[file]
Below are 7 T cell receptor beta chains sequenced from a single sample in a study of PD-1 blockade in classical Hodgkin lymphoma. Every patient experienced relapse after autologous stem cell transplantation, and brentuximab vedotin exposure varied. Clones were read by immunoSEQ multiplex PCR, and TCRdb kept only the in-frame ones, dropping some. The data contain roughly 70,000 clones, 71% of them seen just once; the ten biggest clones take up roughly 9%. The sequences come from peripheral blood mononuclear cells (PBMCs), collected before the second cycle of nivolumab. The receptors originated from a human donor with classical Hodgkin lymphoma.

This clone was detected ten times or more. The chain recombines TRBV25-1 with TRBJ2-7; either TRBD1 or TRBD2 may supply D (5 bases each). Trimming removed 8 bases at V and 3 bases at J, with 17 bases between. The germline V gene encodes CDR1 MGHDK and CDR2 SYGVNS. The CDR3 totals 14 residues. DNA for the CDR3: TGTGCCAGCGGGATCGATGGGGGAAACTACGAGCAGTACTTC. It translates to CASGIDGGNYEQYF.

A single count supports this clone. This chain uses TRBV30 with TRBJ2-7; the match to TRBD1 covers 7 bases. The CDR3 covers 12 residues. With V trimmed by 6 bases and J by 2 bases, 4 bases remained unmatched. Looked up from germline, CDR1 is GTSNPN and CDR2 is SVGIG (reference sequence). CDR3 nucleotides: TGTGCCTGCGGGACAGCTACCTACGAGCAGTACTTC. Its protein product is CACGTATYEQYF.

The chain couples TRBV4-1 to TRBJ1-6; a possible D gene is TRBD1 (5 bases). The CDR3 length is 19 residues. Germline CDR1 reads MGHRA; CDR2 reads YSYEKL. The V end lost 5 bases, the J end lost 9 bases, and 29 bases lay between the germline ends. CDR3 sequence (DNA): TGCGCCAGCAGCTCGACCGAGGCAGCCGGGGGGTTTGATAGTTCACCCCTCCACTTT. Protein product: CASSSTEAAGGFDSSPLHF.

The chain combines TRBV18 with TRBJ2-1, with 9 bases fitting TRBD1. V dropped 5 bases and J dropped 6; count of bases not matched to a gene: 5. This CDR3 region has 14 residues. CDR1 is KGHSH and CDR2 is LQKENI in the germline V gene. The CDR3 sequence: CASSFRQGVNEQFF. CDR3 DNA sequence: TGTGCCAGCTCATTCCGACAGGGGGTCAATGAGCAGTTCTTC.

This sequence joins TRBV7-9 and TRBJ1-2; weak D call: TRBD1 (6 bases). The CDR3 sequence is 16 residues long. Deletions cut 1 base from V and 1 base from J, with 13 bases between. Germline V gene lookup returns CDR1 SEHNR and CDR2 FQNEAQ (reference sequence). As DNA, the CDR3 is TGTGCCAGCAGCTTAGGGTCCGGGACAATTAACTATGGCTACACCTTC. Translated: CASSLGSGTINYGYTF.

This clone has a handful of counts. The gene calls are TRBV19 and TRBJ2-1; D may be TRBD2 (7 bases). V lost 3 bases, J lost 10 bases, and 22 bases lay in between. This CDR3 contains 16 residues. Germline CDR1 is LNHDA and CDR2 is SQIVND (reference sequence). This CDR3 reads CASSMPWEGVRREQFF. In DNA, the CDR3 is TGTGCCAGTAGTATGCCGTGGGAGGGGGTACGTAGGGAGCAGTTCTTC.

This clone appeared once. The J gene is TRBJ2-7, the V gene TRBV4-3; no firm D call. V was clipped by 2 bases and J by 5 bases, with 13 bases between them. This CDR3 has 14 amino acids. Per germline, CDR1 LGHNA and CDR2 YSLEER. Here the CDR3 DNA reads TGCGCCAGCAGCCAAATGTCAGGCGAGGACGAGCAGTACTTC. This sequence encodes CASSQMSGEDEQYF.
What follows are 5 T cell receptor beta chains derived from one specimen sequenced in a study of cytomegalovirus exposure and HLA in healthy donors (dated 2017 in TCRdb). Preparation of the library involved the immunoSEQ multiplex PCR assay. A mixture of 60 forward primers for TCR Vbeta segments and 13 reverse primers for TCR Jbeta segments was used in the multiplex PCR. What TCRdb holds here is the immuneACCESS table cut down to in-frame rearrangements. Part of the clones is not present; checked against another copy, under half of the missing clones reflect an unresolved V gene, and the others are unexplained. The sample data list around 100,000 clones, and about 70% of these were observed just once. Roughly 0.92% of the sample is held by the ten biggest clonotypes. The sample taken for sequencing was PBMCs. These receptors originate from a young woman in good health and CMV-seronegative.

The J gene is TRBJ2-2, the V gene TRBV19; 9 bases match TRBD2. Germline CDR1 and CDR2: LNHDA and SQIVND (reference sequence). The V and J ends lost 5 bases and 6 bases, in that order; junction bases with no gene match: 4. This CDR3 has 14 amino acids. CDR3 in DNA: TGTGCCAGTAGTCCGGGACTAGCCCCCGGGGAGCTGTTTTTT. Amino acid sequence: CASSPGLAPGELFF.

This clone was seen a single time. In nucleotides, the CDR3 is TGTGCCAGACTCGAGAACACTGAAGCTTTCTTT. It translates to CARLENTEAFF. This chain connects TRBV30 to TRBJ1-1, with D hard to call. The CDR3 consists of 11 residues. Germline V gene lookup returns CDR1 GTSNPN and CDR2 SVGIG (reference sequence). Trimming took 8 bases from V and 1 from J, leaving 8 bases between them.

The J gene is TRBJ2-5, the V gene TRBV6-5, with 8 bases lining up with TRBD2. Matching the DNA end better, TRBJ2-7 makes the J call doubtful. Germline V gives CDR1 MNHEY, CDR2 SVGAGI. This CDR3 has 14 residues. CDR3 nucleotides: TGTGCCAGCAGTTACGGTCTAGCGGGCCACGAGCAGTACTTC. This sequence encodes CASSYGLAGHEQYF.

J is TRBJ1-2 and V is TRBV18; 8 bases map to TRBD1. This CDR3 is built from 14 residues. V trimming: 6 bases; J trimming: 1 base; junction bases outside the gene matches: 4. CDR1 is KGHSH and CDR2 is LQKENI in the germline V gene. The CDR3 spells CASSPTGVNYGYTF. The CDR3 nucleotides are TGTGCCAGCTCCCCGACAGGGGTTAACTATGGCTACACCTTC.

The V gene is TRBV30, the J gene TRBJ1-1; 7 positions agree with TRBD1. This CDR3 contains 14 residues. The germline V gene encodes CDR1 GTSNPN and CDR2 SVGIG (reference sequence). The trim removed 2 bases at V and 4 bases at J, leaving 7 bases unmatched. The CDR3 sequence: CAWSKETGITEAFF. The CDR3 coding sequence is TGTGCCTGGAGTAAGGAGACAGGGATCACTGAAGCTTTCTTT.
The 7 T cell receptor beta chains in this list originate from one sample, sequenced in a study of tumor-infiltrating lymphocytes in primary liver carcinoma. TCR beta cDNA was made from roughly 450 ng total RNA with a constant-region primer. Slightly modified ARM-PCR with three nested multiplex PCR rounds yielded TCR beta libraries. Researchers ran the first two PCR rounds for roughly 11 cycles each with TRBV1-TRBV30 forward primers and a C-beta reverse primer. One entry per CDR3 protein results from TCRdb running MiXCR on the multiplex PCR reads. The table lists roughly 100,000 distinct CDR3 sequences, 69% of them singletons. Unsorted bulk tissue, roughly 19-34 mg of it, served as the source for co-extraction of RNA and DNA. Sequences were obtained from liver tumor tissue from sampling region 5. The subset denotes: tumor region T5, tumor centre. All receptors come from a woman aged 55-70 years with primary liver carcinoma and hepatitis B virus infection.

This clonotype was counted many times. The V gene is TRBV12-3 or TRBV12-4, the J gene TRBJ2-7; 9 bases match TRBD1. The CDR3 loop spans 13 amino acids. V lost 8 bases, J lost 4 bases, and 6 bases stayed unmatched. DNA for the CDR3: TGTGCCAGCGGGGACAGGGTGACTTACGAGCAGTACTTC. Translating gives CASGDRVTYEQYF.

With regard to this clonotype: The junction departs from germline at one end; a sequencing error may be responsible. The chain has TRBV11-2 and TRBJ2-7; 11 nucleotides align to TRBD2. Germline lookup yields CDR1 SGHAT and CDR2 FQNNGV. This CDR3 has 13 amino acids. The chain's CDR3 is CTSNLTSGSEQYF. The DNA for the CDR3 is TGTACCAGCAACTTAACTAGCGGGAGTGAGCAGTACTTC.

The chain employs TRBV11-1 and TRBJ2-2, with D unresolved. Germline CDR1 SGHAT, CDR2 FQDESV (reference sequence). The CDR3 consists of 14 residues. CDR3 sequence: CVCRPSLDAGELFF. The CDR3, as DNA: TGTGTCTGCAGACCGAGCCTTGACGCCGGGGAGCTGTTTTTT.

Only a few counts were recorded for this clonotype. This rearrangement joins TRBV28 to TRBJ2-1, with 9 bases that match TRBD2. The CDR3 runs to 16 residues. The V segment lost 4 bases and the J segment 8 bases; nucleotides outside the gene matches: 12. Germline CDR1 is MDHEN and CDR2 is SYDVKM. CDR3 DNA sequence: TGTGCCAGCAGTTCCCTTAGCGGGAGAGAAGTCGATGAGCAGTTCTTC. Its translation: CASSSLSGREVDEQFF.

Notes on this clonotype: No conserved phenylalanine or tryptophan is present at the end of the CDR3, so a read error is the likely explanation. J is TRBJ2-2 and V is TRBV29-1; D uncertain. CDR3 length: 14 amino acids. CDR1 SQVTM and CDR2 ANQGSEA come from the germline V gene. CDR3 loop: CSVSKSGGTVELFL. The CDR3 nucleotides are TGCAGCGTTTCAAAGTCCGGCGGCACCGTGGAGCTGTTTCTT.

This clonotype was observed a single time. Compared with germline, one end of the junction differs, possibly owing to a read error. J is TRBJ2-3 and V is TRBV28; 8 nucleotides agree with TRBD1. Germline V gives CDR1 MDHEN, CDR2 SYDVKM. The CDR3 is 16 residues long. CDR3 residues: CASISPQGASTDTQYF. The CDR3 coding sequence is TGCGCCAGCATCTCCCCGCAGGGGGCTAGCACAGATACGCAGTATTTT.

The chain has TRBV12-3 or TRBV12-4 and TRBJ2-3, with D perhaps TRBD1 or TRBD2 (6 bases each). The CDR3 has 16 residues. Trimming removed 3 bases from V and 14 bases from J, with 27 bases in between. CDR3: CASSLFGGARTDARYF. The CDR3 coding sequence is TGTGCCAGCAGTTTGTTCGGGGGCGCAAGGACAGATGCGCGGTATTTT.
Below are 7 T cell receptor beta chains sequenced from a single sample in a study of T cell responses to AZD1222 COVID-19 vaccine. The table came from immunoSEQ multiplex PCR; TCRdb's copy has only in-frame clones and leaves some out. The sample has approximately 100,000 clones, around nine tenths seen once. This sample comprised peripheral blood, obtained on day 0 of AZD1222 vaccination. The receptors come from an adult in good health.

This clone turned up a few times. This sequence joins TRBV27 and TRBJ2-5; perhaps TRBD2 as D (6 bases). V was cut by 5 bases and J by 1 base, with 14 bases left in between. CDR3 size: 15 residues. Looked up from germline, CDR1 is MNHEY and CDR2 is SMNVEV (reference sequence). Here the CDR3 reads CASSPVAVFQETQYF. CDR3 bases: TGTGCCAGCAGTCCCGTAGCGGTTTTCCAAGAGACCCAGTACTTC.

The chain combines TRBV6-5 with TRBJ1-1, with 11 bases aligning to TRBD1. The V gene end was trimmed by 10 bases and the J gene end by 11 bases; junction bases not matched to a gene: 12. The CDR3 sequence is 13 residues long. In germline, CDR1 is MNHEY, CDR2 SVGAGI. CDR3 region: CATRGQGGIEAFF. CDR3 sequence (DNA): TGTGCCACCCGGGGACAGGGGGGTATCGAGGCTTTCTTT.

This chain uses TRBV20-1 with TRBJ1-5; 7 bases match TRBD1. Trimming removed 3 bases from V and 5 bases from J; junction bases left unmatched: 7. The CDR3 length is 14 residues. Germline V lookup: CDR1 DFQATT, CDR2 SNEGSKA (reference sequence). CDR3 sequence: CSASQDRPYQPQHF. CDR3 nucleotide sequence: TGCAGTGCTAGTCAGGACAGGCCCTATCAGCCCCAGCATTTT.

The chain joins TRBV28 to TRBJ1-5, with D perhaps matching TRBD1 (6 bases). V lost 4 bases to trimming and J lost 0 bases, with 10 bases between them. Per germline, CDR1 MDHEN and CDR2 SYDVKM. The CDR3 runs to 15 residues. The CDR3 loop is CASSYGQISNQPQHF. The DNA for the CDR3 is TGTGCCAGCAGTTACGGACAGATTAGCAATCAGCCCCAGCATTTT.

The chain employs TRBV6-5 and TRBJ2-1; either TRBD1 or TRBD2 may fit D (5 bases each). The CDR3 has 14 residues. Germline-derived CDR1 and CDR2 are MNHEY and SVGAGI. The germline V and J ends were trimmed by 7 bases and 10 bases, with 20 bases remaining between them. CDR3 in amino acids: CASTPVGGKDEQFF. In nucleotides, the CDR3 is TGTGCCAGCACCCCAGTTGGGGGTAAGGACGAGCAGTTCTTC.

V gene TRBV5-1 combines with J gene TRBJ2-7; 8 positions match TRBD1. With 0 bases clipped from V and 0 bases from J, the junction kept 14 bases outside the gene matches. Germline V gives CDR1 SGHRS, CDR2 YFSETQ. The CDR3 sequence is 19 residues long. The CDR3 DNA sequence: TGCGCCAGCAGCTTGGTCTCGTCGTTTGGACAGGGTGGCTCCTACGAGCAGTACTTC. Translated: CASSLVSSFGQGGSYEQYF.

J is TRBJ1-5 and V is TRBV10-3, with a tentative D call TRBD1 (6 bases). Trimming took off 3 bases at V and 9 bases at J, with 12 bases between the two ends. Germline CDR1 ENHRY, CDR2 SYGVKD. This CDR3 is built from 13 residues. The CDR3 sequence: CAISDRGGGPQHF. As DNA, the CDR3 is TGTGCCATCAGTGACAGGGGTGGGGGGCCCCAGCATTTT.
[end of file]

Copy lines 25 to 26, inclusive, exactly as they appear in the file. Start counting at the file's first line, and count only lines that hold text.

The chain combines TRBV6-5 with TRBJ1-1, with 11 bases aligning to TRBD1. The V gene end was trimmed by 10 bases and the J gene end by 11 bases; junction bases not matched to a gene: 12. The CDR3 sequence is 13 residues long. In germline, CDR1 is MNHEY, CDR2 SVGAGI. CDR3 region: CATRGQGGIEAFF. CDR3 sequence (DNA): TGTGCCACCCGGGGACAGGGGGGTATCGAGGCTTTCTTT.

This chain uses TRBV20-1 with TRBJ1-5; 7 bases match TRBD1. Trimming removed 3 bases from V and 5 bases from J; junction bases left unmatched: 7. The CDR3 length is 14 residues. Germline V lookup: CDR1 DFQATT, CDR2 SNEGSKA (reference sequence). CDR3 sequence: CSASQDRPYQPQHF. CDR3 nucleotide sequence: TGCAGTGCTAGTCAGGACAGGCCCTATCAGCCCCAGCATTTT.